The Western Hemisphere. General term for the Americas following their discovery by Europeans, thus setting them in contradistinction to the Old World of Africa, Europe, and Asia.
Moderators: MichelleH, Minimalist
Really, this one could go nearly anywhere here. But since it's an uphill struggle against the instilled assumption that people everywhere, at all times valued "progress" as we have been conditioned to (or at least accept it without too much fussing) in North America, the matter of the way previous peoples looked at Change & "improvements" to the ways they did things in a nutshell :
Eliade (1954) wrote:
Not only do rituals have their mythical models, but any human act whatever acquires effectiveness to the extent to which it exactly repeats an act performed at the beginning of time by a god, a hero, or an ancestor.
Look at the lithic history of North America, and this is what you're seeing. The same designs and techniques repeated over and over, millions of times.
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This is an interesting concept.
I still remember when I was at my grandparents farm in central Illinois there was still a small camp of Indians living in the woods by a local creek. Less than 50 people.
The farmers all around put up with the petty thievery of tools and crops just because it wasn’t worth the trouble of trying to prove guilt.
Anyway, I was just starting to get the white guilt sermons in grade school over what was done to the Indians by the Europeans.
When I mentioned to my grandmother that the Indians had been here so long before the white man came and didn’t they deserve better treatment?
Her response was “Yes, they were here, but did they do with it? They just lived here.”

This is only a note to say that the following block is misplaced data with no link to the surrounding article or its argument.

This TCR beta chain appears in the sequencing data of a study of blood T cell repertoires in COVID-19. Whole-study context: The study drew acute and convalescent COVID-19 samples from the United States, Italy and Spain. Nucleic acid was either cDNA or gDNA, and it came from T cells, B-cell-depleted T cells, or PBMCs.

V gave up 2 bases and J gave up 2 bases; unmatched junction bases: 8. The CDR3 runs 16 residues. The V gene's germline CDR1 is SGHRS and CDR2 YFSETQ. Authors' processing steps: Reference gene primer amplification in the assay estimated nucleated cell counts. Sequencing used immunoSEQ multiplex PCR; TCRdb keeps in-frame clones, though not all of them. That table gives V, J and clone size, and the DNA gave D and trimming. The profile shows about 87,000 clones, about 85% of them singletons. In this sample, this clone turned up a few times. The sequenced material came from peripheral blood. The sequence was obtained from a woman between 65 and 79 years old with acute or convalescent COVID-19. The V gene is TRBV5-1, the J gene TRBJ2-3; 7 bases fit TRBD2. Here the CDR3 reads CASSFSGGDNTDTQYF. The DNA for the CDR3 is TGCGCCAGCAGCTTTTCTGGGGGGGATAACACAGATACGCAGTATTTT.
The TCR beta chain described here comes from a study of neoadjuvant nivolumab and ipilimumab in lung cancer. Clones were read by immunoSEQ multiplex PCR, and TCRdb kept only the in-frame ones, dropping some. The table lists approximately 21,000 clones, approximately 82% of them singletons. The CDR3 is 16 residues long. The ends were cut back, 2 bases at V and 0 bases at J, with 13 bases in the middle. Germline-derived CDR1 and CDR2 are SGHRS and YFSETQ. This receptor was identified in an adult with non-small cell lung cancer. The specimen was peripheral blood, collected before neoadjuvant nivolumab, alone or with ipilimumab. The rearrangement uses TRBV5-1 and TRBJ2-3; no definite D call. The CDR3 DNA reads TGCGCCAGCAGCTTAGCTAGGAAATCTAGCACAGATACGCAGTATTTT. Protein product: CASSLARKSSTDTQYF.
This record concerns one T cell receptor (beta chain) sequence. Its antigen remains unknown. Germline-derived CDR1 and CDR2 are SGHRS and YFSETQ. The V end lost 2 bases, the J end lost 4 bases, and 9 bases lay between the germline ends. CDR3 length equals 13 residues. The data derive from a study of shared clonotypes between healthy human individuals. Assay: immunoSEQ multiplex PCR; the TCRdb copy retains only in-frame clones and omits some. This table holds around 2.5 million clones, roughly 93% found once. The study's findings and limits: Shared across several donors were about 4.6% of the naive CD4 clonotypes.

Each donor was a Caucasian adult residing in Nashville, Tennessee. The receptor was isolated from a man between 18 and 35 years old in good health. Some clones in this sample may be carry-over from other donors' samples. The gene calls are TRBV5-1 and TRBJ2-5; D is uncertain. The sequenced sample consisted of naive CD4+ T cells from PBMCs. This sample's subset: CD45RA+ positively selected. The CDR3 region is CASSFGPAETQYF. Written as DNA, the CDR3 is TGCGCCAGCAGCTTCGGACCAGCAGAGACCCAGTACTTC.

She felt they did not deserve the country because they did nothing to improve it.
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Here is a list of the things that I think affect what we see in lithics.
Every piece of rock is different in some respect, i.e. core material.
Most finds are at the creation location or use location, i.e. lost, thrown away, or forgotten, the really good ones we rarely see except for caches.
Every workman has a different style or skill level, to some degree.
There could be two pieces in the general vicinity of each other and yet be the same age, years apart in age, or hundreds. If they were laying side by side and one had been created by grandpa and the other by his grandson under his tutelage, how would we know?
I have to remind myself that some of these "traditions" existed for hundreds if not thousands of years, how many generations were iterated?
I'm sure there are more.
I'm sorry, my responses are limited. You must ask the right question.
"The track of a glacier is as unmistakable as that of a man or a bear, and is as significant and trustworthy as any other legible inscription"
John Strong Newberry; 1873
Point types had distinct (and usually lengthy) life spans. As in, everybody made points using exactly the same blueprint/template, over wide expanses of territory, and often for thousands of years.
This is why projectile point type-sequences are diagnostic of temporal horizons.
No way around it.
E.g., Clovis made Clovis points. No one else. Anywhere. Ever. Find one eroding out of a cut bank and you know the age of the stratum it's sticking out of.
It's not a theory that can be falsified. It's an empirical fact.
Example (Paleo through Early Archaic in the East) :